Scenario Planning has been a hot method of creating organizational strategy for over 20 years. Recently I was asked to guide a team in a strategic planning process, and the team wanted to use scenario planning. Oops. Not an approach with which I am familiar. So, nerdy me, I started reading Adam Kahane’s book, Working Together to Change the Future: Transformative Scenario Planning. (Thanks to my friend Lisa for this recommendation). It is a short, easy to read summary of the history of scenario planning and the steps needed to implement scenario planning.
Scenario planning involves recruiting a group of people from across a system, including people who hold profoundly differing positions, to identify a variety of possible futures (or scenarios) that are plausible. By identifying a range of both positive and negative futures, the team can then work together to identify ways to reduce the likelihood of negative outcomes, while enhancing the likelihood of a positive outcome. Then everyone takes collective action. Kahane provides the example of scenario planning in the early 90s with key players in the transformation of South Africa to a post-apartheid country.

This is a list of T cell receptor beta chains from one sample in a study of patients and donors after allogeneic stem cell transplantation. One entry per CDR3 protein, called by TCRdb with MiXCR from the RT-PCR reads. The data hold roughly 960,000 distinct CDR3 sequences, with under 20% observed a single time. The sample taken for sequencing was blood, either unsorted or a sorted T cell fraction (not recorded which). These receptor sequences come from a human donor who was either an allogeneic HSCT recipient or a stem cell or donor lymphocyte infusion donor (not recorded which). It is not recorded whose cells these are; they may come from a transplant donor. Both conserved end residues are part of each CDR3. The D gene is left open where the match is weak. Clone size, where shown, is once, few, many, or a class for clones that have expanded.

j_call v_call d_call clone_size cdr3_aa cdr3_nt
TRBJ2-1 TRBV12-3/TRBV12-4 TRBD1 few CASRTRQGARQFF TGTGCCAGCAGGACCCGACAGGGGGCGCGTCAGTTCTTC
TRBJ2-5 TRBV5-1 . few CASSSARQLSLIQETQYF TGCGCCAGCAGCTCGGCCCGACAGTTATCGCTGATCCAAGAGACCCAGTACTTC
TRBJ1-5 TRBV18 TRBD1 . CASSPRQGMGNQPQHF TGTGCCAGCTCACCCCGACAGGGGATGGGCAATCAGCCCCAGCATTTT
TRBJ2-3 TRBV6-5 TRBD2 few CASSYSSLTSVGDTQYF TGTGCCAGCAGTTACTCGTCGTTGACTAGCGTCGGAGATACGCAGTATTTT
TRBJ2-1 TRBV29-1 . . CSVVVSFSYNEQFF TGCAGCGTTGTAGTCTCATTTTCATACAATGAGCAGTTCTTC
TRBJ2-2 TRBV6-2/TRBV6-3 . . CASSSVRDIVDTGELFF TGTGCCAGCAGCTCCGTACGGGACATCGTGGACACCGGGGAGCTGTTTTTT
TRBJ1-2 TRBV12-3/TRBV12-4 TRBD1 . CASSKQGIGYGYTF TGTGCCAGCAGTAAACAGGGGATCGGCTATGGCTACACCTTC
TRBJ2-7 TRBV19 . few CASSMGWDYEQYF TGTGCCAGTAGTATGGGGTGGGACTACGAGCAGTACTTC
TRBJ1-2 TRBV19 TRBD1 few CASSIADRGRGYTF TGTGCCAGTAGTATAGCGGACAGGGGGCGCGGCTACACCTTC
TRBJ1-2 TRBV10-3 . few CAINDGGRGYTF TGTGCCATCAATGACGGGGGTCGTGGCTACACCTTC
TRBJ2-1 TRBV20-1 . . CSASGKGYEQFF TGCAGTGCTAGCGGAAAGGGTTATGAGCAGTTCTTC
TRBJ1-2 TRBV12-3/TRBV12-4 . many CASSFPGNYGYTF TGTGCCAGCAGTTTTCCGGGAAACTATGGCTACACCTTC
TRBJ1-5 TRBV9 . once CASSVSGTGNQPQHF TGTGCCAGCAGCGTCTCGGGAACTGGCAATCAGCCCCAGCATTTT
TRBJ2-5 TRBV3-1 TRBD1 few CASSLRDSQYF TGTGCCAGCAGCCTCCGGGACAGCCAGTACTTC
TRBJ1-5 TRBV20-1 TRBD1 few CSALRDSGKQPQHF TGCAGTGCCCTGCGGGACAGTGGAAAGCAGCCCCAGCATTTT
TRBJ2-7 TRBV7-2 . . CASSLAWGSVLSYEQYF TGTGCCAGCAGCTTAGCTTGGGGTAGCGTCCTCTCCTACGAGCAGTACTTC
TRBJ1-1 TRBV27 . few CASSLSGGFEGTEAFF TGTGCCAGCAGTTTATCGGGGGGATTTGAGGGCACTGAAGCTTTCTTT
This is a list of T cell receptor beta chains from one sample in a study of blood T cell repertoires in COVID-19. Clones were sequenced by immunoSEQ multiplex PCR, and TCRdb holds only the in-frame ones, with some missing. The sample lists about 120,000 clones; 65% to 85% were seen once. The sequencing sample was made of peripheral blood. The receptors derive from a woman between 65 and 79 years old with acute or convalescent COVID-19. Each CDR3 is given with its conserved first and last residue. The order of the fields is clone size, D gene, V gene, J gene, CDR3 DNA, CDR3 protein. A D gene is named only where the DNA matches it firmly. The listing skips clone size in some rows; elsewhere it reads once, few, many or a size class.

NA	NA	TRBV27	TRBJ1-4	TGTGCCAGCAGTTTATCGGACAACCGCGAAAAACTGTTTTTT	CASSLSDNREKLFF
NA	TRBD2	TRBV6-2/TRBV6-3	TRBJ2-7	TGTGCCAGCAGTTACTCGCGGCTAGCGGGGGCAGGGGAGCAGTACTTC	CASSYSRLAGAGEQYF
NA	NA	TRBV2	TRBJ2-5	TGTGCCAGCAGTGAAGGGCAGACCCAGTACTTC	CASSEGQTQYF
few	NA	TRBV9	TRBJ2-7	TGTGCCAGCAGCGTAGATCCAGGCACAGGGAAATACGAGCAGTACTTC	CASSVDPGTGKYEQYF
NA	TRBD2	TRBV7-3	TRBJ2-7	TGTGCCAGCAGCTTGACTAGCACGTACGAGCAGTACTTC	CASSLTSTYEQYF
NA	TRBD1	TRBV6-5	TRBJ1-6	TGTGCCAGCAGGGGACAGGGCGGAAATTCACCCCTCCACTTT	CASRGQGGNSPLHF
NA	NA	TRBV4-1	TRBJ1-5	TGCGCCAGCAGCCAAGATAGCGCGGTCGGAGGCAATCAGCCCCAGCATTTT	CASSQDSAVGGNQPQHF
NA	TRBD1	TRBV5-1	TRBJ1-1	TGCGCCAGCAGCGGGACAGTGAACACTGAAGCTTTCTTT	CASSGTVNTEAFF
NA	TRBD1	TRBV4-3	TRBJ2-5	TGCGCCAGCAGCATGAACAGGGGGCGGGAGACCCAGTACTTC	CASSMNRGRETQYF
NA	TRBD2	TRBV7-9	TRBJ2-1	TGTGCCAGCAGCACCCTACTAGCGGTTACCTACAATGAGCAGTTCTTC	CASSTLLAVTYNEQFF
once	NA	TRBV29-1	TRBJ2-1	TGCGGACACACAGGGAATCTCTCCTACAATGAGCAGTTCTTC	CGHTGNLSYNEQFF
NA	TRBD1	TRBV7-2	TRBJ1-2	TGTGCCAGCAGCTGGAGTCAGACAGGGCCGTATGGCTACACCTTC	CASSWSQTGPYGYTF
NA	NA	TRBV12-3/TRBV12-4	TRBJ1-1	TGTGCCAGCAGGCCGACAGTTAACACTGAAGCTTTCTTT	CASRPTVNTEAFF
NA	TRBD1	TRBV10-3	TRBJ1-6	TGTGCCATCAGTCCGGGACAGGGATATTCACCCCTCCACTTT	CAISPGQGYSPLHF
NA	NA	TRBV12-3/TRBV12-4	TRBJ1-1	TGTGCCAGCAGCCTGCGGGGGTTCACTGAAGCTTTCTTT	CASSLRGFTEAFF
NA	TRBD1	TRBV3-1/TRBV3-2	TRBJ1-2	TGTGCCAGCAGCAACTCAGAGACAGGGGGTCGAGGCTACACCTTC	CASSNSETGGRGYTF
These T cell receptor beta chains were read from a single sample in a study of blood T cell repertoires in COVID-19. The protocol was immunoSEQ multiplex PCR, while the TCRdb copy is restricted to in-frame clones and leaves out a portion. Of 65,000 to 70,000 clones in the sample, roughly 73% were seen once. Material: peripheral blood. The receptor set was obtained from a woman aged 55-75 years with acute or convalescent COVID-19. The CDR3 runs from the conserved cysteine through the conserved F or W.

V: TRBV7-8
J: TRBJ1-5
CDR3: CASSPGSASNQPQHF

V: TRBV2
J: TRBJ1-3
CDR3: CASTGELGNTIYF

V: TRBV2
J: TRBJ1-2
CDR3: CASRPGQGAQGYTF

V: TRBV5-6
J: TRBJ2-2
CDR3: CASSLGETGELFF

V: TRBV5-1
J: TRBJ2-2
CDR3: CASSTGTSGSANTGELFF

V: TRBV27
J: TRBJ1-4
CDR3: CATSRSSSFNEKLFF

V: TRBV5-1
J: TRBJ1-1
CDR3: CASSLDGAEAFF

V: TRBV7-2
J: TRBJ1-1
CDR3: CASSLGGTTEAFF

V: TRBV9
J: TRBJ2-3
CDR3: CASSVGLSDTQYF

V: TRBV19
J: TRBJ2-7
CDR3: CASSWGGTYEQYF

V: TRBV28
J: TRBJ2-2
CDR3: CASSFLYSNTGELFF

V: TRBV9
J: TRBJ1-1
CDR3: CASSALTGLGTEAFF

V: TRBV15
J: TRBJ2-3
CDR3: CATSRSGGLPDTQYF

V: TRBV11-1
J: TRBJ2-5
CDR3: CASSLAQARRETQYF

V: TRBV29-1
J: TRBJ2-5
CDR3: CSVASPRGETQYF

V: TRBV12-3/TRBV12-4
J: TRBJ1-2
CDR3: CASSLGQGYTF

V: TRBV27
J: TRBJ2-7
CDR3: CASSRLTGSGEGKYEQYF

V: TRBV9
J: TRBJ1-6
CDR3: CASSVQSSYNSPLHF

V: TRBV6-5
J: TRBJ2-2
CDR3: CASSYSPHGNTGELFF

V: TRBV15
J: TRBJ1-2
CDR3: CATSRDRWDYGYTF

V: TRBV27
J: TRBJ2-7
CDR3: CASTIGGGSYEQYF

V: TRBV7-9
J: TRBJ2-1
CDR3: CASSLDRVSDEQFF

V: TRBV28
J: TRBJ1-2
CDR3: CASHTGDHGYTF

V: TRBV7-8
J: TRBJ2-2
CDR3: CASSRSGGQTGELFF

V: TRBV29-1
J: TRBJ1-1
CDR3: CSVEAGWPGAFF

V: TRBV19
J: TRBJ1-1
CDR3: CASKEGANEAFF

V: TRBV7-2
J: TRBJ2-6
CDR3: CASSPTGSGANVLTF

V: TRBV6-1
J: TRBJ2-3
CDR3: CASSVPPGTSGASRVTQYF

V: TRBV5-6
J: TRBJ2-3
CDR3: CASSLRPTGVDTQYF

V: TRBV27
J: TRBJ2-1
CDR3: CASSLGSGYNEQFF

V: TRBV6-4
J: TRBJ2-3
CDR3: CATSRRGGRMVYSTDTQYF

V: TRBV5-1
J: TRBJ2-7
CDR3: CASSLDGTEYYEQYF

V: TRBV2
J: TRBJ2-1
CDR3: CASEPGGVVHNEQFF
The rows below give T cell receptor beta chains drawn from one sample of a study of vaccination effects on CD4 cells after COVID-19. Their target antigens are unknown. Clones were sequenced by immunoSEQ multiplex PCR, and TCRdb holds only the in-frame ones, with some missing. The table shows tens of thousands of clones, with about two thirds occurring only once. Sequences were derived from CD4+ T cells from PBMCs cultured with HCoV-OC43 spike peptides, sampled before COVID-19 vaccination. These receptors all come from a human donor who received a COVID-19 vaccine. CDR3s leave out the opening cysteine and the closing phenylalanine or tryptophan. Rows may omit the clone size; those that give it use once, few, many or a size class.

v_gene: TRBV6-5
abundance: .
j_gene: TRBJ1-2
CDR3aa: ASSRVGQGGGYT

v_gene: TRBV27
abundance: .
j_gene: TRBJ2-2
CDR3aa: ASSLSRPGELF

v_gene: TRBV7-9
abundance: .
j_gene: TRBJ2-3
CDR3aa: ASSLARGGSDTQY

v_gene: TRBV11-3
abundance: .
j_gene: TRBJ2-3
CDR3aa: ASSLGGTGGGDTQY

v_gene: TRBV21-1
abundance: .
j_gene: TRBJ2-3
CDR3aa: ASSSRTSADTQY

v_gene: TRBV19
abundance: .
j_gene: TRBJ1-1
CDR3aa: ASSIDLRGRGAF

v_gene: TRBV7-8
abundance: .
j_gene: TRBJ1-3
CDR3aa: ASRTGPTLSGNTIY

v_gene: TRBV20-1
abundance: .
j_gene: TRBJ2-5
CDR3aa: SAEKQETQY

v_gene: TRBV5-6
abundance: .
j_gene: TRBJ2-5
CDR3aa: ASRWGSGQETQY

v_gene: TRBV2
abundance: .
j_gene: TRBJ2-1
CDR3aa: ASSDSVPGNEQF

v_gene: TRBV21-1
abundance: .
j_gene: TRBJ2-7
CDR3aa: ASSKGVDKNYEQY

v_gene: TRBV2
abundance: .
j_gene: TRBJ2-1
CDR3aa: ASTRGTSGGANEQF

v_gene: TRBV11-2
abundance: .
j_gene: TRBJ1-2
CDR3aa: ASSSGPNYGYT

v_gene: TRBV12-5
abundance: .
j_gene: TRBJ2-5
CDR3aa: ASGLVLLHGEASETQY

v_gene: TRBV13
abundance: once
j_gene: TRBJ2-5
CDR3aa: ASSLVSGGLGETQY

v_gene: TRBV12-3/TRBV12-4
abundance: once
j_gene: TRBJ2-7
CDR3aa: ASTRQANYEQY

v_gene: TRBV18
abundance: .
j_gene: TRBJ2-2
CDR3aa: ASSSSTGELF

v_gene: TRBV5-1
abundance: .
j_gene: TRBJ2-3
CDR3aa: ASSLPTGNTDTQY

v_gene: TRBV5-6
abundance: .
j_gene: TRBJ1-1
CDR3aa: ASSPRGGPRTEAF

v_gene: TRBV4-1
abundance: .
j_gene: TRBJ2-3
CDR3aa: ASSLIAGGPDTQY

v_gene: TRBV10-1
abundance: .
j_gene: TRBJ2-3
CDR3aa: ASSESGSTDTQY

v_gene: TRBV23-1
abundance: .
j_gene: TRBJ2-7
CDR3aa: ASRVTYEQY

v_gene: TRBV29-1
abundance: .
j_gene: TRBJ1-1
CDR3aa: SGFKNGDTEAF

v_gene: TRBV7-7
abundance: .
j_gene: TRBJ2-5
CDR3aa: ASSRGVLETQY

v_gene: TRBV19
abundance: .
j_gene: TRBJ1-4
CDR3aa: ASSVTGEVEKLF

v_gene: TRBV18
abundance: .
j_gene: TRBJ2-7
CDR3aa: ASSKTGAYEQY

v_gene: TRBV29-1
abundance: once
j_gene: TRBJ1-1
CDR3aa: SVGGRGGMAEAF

If you are interested in alternative methods of strategic planning, I strongly suggest that you read Kahane’s book. You might also be interested in Edgar Schein’s book Humble Inquiry: The Gentle Art of Asking Instead of Telling (2013), and Kahanes’ second book, Solving Tough Problems (2004). I’m not sure that reading a book will make me an expert scenario planner, so I’ll just need to try. And I’ll update you on my experiences implementing scenario planning.